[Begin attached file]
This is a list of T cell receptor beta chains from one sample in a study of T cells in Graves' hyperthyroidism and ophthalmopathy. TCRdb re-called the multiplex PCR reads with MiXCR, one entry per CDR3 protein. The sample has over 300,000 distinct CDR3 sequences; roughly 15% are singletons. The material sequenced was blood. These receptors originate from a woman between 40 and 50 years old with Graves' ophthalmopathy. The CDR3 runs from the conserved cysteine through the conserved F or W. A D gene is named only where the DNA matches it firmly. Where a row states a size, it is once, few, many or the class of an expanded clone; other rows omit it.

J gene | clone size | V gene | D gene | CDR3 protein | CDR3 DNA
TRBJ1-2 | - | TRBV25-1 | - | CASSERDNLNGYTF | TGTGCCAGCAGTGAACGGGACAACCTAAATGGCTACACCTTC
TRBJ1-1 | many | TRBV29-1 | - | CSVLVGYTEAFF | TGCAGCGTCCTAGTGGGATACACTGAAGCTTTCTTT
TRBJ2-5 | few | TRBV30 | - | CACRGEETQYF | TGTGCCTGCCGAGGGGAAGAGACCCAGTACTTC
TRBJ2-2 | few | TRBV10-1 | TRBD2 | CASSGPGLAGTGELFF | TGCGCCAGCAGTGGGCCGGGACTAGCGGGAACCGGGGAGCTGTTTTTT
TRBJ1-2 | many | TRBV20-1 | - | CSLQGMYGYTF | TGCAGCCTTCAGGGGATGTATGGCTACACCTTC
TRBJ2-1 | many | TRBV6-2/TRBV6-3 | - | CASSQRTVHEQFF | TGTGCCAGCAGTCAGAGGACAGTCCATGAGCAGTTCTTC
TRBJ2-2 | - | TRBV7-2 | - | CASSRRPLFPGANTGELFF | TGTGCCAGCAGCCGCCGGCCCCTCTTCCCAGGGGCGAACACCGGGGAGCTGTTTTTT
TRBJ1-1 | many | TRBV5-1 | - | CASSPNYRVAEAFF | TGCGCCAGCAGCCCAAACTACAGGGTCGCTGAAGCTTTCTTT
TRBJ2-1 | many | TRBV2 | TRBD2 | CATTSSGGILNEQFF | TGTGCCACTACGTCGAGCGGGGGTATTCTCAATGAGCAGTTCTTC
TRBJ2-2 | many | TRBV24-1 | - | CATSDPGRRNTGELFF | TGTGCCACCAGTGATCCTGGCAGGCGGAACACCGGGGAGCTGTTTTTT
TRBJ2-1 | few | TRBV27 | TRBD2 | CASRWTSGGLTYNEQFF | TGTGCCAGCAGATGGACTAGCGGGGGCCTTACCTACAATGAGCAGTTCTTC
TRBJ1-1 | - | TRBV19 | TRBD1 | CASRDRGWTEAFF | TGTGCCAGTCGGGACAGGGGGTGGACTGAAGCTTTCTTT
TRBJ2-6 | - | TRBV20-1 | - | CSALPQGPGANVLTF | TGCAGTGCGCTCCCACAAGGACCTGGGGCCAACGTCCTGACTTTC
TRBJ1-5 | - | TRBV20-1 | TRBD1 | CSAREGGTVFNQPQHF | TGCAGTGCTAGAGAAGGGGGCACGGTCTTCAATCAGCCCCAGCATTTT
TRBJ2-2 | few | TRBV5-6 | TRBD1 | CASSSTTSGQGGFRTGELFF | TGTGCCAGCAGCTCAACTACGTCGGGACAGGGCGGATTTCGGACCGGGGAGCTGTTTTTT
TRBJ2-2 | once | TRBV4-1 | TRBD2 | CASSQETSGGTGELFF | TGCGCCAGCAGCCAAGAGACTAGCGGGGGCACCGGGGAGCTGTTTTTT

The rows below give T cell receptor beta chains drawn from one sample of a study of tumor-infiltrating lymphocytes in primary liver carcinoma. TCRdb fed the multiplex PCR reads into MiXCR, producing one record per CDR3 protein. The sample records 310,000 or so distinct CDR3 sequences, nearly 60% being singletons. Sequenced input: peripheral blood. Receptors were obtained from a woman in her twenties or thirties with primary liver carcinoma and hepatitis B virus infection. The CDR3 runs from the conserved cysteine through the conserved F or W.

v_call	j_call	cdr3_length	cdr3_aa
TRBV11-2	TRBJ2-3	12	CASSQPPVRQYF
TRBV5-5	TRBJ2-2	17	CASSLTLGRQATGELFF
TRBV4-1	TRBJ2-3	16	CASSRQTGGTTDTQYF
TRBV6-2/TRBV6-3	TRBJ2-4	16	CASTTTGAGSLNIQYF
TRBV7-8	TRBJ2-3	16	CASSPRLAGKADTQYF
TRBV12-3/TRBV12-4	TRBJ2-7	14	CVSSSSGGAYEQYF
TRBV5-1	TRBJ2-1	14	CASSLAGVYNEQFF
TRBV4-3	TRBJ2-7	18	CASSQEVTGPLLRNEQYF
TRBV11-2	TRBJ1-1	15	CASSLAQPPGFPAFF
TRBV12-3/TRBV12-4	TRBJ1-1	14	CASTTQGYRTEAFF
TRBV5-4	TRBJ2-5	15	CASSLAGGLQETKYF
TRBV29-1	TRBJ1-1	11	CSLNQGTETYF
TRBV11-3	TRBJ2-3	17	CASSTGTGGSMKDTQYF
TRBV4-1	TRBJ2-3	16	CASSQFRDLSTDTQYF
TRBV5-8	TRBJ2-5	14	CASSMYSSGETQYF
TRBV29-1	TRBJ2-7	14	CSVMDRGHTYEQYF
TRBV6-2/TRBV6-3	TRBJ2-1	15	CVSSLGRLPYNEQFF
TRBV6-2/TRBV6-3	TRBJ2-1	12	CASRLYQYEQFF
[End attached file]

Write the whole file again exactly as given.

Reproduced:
This is a list of T cell receptor beta chains from one sample in a study of T cells in Graves' hyperthyroidism and ophthalmopathy. TCRdb re-called the multiplex PCR reads with MiXCR, one entry per CDR3 protein. The sample has over 300,000 distinct CDR3 sequences; roughly 15% are singletons. The material sequenced was blood. These receptors originate from a woman between 40 and 50 years old with Graves' ophthalmopathy. The CDR3 runs from the conserved cysteine through the conserved F or W. A D gene is named only where the DNA matches it firmly. Where a row states a size, it is once, few, many or the class of an expanded clone; other rows omit it.

J gene | clone size | V gene | D gene | CDR3 protein | CDR3 DNA
TRBJ1-2 | - | TRBV25-1 | - | CASSERDNLNGYTF | TGTGCCAGCAGTGAACGGGACAACCTAAATGGCTACACCTTC
TRBJ1-1 | many | TRBV29-1 | - | CSVLVGYTEAFF | TGCAGCGTCCTAGTGGGATACACTGAAGCTTTCTTT
TRBJ2-5 | few | TRBV30 | - | CACRGEETQYF | TGTGCCTGCCGAGGGGAAGAGACCCAGTACTTC
TRBJ2-2 | few | TRBV10-1 | TRBD2 | CASSGPGLAGTGELFF | TGCGCCAGCAGTGGGCCGGGACTAGCGGGAACCGGGGAGCTGTTTTTT
TRBJ1-2 | many | TRBV20-1 | - | CSLQGMYGYTF | TGCAGCCTTCAGGGGATGTATGGCTACACCTTC
TRBJ2-1 | many | TRBV6-2/TRBV6-3 | - | CASSQRTVHEQFF | TGTGCCAGCAGTCAGAGGACAGTCCATGAGCAGTTCTTC
TRBJ2-2 | - | TRBV7-2 | - | CASSRRPLFPGANTGELFF | TGTGCCAGCAGCCGCCGGCCCCTCTTCCCAGGGGCGAACACCGGGGAGCTGTTTTTT
TRBJ1-1 | many | TRBV5-1 | - | CASSPNYRVAEAFF | TGCGCCAGCAGCCCAAACTACAGGGTCGCTGAAGCTTTCTTT
TRBJ2-1 | many | TRBV2 | TRBD2 | CATTSSGGILNEQFF | TGTGCCACTACGTCGAGCGGGGGTATTCTCAATGAGCAGTTCTTC
TRBJ2-2 | many | TRBV24-1 | - | CATSDPGRRNTGELFF | TGTGCCACCAGTGATCCTGGCAGGCGGAACACCGGGGAGCTGTTTTTT
TRBJ2-1 | few | TRBV27 | TRBD2 | CASRWTSGGLTYNEQFF | TGTGCCAGCAGATGGACTAGCGGGGGCCTTACCTACAATGAGCAGTTCTTC
TRBJ1-1 | - | TRBV19 | TRBD1 | CASRDRGWTEAFF | TGTGCCAGTCGGGACAGGGGGTGGACTGAAGCTTTCTTT
TRBJ2-6 | - | TRBV20-1 | - | CSALPQGPGANVLTF | TGCAGTGCGCTCCCACAAGGACCTGGGGCCAACGTCCTGACTTTC
TRBJ1-5 | - | TRBV20-1 | TRBD1 | CSAREGGTVFNQPQHF | TGCAGTGCTAGAGAAGGGGGCACGGTCTTCAATCAGCCCCAGCATTTT
TRBJ2-2 | few | TRBV5-6 | TRBD1 | CASSSTTSGQGGFRTGELFF | TGTGCCAGCAGCTCAACTACGTCGGGACAGGGCGGATTTCGGACCGGGGAGCTGTTTTTT
TRBJ2-2 | once | TRBV4-1 | TRBD2 | CASSQETSGGTGELFF | TGCGCCAGCAGCCAAGAGACTAGCGGGGGCACCGGGGAGCTGTTTTTT

The rows below give T cell receptor beta chains drawn from one sample of a study of tumor-infiltrating lymphocytes in primary liver carcinoma. TCRdb fed the multiplex PCR reads into MiXCR, producing one record per CDR3 protein. The sample records 310,000 or so distinct CDR3 sequences, nearly 60% being singletons. Sequenced input: peripheral blood. Receptors were obtained from a woman in her twenties or thirties with primary liver carcinoma and hepatitis B virus infection. The CDR3 runs from the conserved cysteine through the conserved F or W.

v_call	j_call	cdr3_length	cdr3_aa
TRBV11-2	TRBJ2-3	12	CASSQPPVRQYF
TRBV5-5	TRBJ2-2	17	CASSLTLGRQATGELFF
TRBV4-1	TRBJ2-3	16	CASSRQTGGTTDTQYF
TRBV6-2/TRBV6-3	TRBJ2-4	16	CASTTTGAGSLNIQYF
TRBV7-8	TRBJ2-3	16	CASSPRLAGKADTQYF
TRBV12-3/TRBV12-4	TRBJ2-7	14	CVSSSSGGAYEQYF
TRBV5-1	TRBJ2-1	14	CASSLAGVYNEQFF
TRBV4-3	TRBJ2-7	18	CASSQEVTGPLLRNEQYF
TRBV11-2	TRBJ1-1	15	CASSLAQPPGFPAFF
TRBV12-3/TRBV12-4	TRBJ1-1	14	CASTTQGYRTEAFF
TRBV5-4	TRBJ2-5	15	CASSLAGGLQETKYF
TRBV29-1	TRBJ1-1	11	CSLNQGTETYF
TRBV11-3	TRBJ2-3	17	CASSTGTGGSMKDTQYF
TRBV4-1	TRBJ2-3	16	CASSQFRDLSTDTQYF
TRBV5-8	TRBJ2-5	14	CASSMYSSGETQYF
TRBV29-1	TRBJ2-7	14	CSVMDRGHTYEQYF
TRBV6-2/TRBV6-3	TRBJ2-1	15	CVSSLGRLPYNEQFF
TRBV6-2/TRBV6-3	TRBJ2-1	12	CASRLYQYEQFF